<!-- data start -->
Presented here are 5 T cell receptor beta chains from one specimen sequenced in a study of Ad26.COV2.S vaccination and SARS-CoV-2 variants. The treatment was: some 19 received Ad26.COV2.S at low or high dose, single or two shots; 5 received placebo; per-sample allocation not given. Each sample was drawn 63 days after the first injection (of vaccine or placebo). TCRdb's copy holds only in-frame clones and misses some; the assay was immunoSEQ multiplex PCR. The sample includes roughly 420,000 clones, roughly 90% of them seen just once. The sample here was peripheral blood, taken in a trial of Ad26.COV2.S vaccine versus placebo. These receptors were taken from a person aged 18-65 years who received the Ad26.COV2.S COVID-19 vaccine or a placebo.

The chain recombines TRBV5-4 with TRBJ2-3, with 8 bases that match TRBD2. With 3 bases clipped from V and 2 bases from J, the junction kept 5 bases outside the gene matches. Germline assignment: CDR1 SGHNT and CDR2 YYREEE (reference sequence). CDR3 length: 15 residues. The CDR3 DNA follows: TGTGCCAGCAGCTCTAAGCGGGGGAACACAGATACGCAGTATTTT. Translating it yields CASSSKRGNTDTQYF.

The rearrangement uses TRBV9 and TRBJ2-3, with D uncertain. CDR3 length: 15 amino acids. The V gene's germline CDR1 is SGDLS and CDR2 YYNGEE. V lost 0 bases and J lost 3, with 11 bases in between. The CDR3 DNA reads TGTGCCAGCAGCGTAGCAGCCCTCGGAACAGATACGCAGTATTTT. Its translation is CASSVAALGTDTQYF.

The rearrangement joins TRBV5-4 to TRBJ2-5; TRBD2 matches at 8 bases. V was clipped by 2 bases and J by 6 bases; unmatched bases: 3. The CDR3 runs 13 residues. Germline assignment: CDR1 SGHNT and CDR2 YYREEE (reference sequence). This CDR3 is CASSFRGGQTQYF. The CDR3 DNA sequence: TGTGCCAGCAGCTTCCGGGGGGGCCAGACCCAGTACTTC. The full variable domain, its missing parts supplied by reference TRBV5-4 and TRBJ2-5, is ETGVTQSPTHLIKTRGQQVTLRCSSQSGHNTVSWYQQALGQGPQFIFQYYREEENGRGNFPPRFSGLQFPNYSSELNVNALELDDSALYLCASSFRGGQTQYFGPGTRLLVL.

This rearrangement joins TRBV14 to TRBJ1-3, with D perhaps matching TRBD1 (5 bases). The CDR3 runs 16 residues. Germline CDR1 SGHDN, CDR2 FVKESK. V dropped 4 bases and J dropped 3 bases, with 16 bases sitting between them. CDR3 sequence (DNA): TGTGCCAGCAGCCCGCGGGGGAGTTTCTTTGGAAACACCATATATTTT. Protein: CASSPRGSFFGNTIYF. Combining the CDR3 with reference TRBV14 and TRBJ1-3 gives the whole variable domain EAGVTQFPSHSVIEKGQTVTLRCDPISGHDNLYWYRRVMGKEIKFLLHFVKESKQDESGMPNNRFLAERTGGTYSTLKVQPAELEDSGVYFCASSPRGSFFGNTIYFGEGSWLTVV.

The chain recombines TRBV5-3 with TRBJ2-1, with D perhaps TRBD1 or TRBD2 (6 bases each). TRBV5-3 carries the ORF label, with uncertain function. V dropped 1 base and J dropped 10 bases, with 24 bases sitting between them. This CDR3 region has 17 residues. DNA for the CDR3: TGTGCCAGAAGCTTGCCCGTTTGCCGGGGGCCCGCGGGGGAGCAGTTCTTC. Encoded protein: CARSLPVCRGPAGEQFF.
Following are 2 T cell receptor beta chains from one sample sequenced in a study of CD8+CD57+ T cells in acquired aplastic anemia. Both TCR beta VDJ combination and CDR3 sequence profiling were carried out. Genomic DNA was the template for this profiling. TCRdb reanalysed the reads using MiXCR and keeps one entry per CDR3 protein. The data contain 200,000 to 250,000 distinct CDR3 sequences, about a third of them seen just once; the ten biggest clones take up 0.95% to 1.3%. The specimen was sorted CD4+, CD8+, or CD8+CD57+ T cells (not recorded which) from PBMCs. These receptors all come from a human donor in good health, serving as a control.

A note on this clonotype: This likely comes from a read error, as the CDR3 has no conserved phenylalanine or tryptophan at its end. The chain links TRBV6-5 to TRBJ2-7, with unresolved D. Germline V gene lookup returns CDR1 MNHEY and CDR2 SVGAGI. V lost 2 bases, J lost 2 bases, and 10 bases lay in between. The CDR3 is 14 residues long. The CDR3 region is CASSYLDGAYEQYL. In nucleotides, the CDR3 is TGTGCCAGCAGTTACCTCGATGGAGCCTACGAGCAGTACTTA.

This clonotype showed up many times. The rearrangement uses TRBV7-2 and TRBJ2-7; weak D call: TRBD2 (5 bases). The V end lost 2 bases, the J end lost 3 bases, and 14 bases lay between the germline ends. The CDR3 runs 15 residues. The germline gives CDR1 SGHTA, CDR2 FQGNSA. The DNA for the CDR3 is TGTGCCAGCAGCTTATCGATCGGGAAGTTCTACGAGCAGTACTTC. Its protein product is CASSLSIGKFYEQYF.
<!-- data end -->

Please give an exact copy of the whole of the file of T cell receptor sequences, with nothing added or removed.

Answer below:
Presented here are 5 T cell receptor beta chains from one specimen sequenced in a study of Ad26.COV2.S vaccination and SARS-CoV-2 variants. The treatment was: some 19 received Ad26.COV2.S at low or high dose, single or two shots; 5 received placebo; per-sample allocation not given. Each sample was drawn 63 days after the first injection (of vaccine or placebo). TCRdb's copy holds only in-frame clones and misses some; the assay was immunoSEQ multiplex PCR. The sample includes roughly 420,000 clones, roughly 90% of them seen just once. The sample here was peripheral blood, taken in a trial of Ad26.COV2.S vaccine versus placebo. These receptors were taken from a person aged 18-65 years who received the Ad26.COV2.S COVID-19 vaccine or a placebo.

The chain recombines TRBV5-4 with TRBJ2-3, with 8 bases that match TRBD2. With 3 bases clipped from V and 2 bases from J, the junction kept 5 bases outside the gene matches. Germline assignment: CDR1 SGHNT and CDR2 YYREEE (reference sequence). CDR3 length: 15 residues. The CDR3 DNA follows: TGTGCCAGCAGCTCTAAGCGGGGGAACACAGATACGCAGTATTTT. Translating it yields CASSSKRGNTDTQYF.

The rearrangement uses TRBV9 and TRBJ2-3, with D uncertain. CDR3 length: 15 amino acids. The V gene's germline CDR1 is SGDLS and CDR2 YYNGEE. V lost 0 bases and J lost 3, with 11 bases in between. The CDR3 DNA reads TGTGCCAGCAGCGTAGCAGCCCTCGGAACAGATACGCAGTATTTT. Its translation is CASSVAALGTDTQYF.

The rearrangement joins TRBV5-4 to TRBJ2-5; TRBD2 matches at 8 bases. V was clipped by 2 bases and J by 6 bases; unmatched bases: 3. The CDR3 runs 13 residues. Germline assignment: CDR1 SGHNT and CDR2 YYREEE (reference sequence). This CDR3 is CASSFRGGQTQYF. The CDR3 DNA sequence: TGTGCCAGCAGCTTCCGGGGGGGCCAGACCCAGTACTTC. The full variable domain, its missing parts supplied by reference TRBV5-4 and TRBJ2-5, is ETGVTQSPTHLIKTRGQQVTLRCSSQSGHNTVSWYQQALGQGPQFIFQYYREEENGRGNFPPRFSGLQFPNYSSELNVNALELDDSALYLCASSFRGGQTQYFGPGTRLLVL.

This rearrangement joins TRBV14 to TRBJ1-3, with D perhaps matching TRBD1 (5 bases). The CDR3 runs 16 residues. Germline CDR1 SGHDN, CDR2 FVKESK. V dropped 4 bases and J dropped 3 bases, with 16 bases sitting between them. CDR3 sequence (DNA): TGTGCCAGCAGCCCGCGGGGGAGTTTCTTTGGAAACACCATATATTTT. Protein: CASSPRGSFFGNTIYF. Combining the CDR3 with reference TRBV14 and TRBJ1-3 gives the whole variable domain EAGVTQFPSHSVIEKGQTVTLRCDPISGHDNLYWYRRVMGKEIKFLLHFVKESKQDESGMPNNRFLAERTGGTYSTLKVQPAELEDSGVYFCASSPRGSFFGNTIYFGEGSWLTVV.

The chain recombines TRBV5-3 with TRBJ2-1, with D perhaps TRBD1 or TRBD2 (6 bases each). TRBV5-3 carries the ORF label, with uncertain function. V dropped 1 base and J dropped 10 bases, with 24 bases sitting between them. This CDR3 region has 17 residues. DNA for the CDR3: TGTGCCAGAAGCTTGCCCGTTTGCCGGGGGCCCGCGGGGGAGCAGTTCTTC. Encoded protein: CARSLPVCRGPAGEQFF.
Following are 2 T cell receptor beta chains from one sample sequenced in a study of CD8+CD57+ T cells in acquired aplastic anemia. Both TCR beta VDJ combination and CDR3 sequence profiling were carried out. Genomic DNA was the template for this profiling. TCRdb reanalysed the reads using MiXCR and keeps one entry per CDR3 protein. The data contain 200,000 to 250,000 distinct CDR3 sequences, about a third of them seen just once; the ten biggest clones take up 0.95% to 1.3%. The specimen was sorted CD4+, CD8+, or CD8+CD57+ T cells (not recorded which) from PBMCs. These receptors all come from a human donor in good health, serving as a control.

A note on this clonotype: This likely comes from a read error, as the CDR3 has no conserved phenylalanine or tryptophan at its end. The chain links TRBV6-5 to TRBJ2-7, with unresolved D. Germline V gene lookup returns CDR1 MNHEY and CDR2 SVGAGI. V lost 2 bases, J lost 2 bases, and 10 bases lay in between. The CDR3 is 14 residues long. The CDR3 region is CASSYLDGAYEQYL. In nucleotides, the CDR3 is TGTGCCAGCAGTTACCTCGATGGAGCCTACGAGCAGTACTTA.

This clonotype showed up many times. The rearrangement uses TRBV7-2 and TRBJ2-7; weak D call: TRBD2 (5 bases). The V end lost 2 bases, the J end lost 3 bases, and 14 bases lay between the germline ends. The CDR3 runs 15 residues. The germline gives CDR1 SGHTA, CDR2 FQGNSA. The DNA for the CDR3 is TGTGCCAGCAGCTTATCGATCGGGAAGTTCTACGAGCAGTACTTC. Its protein product is CASSLSIGKFYEQYF.